The Law as part of the Humanities is all about dealing with personalities – whether corporate or human.

Interesting analysis on link below of legal clients from Vendetta Vince to Dishonest Dan to Two Faced Tia…

Compatability of values generally fosters a good working relationship.

IN the news recently is Jos Verstappen the father of F1 Red Bull driver Max Verstappen who has described himself as someone who “just cannot cope with injustice and dishonesty. When stuff like that happens, I go mental.


Ombudsman Annual Report 2022 cites the Legal Services Regulatory Authority as the most complained about regulator in Ireland – In 2022 39% of all regulations complaints in Ireland related to the LSRA (122 of 313 complaints). It is noted despite offering a “Complaints Phone Service” for 2.5 hours a day for 3 days during the week it is in fact the policy of the LSRA not to speak to anyone so in effect this is a messaging service where you can leave a message only.

Caroline Fanning Solicitors has acted in the High Court for parties where LSRA complaints/decisions have been the subject of Judicial Review and the fact the LSRA do not speak to anyone has been a source of grievance particularly where there is no appeal available to parties in respect of a decision of the LSRA not to admit a complaint.

“We received 313 complaints in 2022 about bodies in the regulatory sector. This represents a 10% increase on 2021. We upheld or partly upheld 17% of complaints investigated in this sector and provided some form of assistance in a further 15% of cases. 68% of cases were not upheld. The highest number of complaints was about the Legal Services Regulatory Authority (LSRA- 122). Complaints mainly concerned the LSRA’s handling of complaints about legal practitioners. We received 92 complaints about the Road Safety Authority (RSA) and 38 about the National Transport Authority (NTA). Among the RSA issues complained about were difficulties applying for, or renewing, driving licences and arranging driving tests. Among the NTA issues were complaint handling and dealing with clamping appeals.”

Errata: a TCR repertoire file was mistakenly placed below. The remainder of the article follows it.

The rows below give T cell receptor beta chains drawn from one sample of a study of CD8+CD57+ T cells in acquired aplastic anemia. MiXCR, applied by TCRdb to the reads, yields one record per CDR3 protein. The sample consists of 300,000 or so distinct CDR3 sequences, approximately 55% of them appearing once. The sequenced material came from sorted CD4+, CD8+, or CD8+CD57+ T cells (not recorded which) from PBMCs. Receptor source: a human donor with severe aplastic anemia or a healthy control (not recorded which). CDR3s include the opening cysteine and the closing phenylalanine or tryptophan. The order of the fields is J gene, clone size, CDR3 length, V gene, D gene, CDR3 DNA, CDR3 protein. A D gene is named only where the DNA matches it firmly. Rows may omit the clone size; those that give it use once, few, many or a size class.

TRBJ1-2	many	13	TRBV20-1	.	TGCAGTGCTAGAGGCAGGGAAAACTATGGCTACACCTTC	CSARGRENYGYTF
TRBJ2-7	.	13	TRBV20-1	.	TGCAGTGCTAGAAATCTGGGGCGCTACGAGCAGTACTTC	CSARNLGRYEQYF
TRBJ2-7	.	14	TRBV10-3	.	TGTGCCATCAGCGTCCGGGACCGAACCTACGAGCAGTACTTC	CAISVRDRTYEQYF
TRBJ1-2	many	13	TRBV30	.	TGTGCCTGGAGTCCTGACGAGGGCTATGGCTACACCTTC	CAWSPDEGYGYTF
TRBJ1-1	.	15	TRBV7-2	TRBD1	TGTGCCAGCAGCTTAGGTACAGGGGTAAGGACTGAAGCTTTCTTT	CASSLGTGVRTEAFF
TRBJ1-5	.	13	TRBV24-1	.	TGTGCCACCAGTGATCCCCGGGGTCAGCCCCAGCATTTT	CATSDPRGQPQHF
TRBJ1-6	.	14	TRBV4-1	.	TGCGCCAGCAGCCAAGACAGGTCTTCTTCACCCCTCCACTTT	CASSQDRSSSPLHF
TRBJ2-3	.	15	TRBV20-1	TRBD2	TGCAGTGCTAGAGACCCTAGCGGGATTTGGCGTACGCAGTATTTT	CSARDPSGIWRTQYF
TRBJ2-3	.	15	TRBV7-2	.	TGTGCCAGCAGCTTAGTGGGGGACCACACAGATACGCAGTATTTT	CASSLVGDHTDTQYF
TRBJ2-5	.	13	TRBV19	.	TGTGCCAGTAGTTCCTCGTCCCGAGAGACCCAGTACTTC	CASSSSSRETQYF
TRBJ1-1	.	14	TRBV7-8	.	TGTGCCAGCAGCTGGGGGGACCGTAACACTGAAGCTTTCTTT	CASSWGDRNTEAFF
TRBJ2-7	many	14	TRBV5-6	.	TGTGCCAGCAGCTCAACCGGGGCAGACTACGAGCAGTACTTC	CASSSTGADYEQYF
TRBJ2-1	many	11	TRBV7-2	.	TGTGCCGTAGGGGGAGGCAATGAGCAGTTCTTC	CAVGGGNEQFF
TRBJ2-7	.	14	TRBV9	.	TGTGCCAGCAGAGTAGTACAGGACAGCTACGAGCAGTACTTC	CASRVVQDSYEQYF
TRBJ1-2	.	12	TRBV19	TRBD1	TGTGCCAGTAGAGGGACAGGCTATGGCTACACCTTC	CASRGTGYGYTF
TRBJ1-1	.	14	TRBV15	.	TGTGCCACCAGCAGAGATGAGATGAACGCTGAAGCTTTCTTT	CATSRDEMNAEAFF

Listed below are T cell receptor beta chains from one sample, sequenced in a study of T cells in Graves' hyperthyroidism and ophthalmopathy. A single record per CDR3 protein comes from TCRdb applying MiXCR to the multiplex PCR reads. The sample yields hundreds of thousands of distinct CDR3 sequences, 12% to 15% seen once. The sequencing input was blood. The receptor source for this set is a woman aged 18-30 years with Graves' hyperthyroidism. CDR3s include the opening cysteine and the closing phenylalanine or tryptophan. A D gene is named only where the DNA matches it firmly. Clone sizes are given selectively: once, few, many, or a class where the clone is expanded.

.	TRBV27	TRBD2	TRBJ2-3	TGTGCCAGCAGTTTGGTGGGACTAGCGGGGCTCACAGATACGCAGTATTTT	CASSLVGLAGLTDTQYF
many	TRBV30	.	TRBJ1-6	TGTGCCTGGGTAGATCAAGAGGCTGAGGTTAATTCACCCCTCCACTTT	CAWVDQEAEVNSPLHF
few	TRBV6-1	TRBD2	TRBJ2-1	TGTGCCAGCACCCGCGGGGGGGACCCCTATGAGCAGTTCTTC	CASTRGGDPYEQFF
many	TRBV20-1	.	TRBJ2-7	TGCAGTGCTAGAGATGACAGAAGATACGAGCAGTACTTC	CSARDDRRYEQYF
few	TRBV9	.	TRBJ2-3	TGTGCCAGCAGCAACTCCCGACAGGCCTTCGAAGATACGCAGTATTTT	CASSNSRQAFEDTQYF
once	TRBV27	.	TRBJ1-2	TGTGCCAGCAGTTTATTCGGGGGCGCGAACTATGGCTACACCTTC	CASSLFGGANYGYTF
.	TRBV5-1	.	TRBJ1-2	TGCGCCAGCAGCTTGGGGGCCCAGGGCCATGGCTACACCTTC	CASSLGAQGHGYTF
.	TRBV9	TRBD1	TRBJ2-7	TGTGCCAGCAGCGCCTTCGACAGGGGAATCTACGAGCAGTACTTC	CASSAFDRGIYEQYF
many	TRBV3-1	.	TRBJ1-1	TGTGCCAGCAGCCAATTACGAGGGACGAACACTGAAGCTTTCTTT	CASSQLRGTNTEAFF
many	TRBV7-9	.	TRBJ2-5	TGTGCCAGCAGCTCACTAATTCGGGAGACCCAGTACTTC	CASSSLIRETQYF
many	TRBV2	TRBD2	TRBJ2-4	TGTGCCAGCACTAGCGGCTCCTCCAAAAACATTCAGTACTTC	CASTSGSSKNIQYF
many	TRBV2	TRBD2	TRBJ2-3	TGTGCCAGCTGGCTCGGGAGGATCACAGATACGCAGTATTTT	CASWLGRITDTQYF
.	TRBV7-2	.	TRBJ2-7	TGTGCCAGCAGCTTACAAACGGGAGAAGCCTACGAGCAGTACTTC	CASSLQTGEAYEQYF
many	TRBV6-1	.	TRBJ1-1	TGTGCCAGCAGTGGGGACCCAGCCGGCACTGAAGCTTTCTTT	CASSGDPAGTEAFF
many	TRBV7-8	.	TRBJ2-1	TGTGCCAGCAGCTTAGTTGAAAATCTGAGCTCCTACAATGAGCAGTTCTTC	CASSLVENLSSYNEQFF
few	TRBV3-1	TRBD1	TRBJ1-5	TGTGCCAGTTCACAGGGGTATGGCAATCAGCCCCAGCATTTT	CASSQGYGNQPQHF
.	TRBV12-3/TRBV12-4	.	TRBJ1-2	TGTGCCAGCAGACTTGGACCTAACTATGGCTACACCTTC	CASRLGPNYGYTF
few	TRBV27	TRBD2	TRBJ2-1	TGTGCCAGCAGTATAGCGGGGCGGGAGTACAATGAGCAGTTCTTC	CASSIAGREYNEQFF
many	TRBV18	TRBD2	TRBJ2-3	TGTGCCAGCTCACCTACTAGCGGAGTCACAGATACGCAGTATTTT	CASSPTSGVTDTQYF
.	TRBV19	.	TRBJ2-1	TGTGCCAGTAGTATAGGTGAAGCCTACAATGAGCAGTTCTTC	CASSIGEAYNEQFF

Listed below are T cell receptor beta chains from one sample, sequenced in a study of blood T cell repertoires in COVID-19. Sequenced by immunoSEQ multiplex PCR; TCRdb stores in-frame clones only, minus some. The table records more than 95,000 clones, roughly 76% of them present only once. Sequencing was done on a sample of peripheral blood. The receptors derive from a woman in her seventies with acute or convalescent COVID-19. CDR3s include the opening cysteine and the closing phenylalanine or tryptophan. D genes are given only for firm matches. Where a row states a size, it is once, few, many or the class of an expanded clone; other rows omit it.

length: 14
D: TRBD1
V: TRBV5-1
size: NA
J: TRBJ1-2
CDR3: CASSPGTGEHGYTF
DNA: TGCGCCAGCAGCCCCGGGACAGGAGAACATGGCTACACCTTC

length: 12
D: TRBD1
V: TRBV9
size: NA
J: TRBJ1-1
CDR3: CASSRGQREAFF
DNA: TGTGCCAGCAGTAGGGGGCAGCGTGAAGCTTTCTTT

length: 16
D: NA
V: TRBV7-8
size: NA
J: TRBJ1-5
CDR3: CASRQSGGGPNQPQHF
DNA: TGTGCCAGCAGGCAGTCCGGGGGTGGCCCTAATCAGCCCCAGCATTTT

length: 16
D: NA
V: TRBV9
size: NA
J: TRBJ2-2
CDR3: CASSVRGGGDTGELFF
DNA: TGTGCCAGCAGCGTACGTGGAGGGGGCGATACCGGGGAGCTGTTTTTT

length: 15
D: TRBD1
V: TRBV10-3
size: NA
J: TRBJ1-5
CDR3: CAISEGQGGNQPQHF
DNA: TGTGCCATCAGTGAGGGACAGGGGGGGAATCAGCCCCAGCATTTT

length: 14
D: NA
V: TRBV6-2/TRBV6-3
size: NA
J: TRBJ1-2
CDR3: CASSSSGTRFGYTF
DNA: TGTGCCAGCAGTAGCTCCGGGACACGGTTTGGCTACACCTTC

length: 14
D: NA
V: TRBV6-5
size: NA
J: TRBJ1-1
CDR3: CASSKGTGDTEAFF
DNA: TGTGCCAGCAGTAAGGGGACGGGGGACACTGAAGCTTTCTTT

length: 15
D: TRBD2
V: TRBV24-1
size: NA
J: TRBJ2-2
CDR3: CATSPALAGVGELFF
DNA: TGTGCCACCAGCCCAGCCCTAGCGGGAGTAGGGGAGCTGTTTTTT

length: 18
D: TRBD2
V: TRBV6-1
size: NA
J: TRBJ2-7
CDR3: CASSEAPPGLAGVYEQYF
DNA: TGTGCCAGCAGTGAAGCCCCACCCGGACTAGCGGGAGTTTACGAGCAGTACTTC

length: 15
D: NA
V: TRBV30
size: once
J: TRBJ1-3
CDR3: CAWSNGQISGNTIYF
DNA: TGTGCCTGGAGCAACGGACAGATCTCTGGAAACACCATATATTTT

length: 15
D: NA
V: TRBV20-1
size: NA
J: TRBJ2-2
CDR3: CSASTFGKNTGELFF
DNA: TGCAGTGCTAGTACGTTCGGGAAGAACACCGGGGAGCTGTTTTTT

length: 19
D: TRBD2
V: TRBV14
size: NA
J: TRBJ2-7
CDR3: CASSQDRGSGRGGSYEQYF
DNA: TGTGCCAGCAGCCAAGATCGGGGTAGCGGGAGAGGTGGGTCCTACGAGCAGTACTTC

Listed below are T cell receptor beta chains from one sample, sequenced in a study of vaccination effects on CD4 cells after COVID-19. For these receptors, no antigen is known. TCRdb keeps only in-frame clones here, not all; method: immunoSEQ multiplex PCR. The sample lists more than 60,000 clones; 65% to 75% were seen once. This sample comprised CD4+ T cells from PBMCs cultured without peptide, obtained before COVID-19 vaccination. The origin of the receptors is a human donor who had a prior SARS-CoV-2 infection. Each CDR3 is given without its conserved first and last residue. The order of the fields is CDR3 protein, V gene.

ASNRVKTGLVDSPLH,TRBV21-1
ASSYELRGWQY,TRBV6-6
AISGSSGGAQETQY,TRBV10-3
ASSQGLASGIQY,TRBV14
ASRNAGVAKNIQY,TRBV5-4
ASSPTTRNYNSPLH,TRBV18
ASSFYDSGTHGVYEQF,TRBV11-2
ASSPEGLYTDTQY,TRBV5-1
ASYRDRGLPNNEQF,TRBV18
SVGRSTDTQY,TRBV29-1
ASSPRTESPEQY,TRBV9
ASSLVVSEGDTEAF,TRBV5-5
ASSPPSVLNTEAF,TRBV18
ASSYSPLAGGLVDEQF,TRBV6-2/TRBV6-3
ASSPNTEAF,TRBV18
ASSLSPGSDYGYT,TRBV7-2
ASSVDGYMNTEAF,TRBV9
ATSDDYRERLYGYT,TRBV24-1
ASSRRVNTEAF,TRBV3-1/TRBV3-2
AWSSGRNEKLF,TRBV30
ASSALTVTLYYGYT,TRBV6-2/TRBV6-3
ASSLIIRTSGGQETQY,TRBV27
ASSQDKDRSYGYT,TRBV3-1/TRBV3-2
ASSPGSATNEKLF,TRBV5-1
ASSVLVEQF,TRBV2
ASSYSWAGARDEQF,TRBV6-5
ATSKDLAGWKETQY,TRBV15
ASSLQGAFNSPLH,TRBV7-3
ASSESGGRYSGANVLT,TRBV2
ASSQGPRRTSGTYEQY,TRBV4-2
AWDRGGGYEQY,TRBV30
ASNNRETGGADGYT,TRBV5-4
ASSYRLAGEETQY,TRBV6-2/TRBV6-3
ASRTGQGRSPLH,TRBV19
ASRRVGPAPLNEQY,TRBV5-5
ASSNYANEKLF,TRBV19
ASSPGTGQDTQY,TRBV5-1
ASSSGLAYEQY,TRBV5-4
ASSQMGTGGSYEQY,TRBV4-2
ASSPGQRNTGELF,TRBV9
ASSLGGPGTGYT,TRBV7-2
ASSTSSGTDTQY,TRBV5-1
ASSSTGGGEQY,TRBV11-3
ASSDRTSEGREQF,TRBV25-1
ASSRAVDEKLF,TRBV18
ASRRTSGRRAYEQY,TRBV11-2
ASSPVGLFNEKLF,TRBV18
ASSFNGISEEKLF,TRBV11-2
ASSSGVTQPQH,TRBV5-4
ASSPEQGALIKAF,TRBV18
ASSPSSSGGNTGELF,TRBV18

In Connolly v Legal Services Regulation Authority (Unapproved) [2023] IECA 252 (19 October 2023) the Court of Appeal held:

97.         As is evident from the applicant’s submissions both to the High Court and this Court, the whole tenor of the applicant’s case is that the weight of evidence was in his favour and not that of the Legal Practitioner and that the LSRA erred in not so finding.  The issue of the weight of evidence is not a matter for the court on judicial review, rather it is a matter for the decision-maker. Thus, insofar as the applicant wishes to argue that the weight of evidence was in his favour, then the more appropriate mechanism for him to pursue was to have applied on notice to the High Court pursuant to s.63(1) of the 2015 Act and argue that the Determinations should be rescinded or varied by reason of serious and significant error or a series of such errors on the part of the LSRA.  He did not do so. Rather, he has instead applied for leave to seek judicial review. Albeit, as I have said, the threshold for leave is a low one, the applicant has not surmounted that threshold. “


A legal practitioner cannot see refuge in “Legal professional privilege” in dealing with any complaints as the Legal Services Regulation Act 2015 section 18 empowers the LSRA to lift this veil of privilege.
” 18. (1) Nothing in this Act shall compel a person, other than a person to whom subsection (2) applies, to disclose any information or documentation that the person would be entitled to refuse to produce on the grounds of legal professional privilege.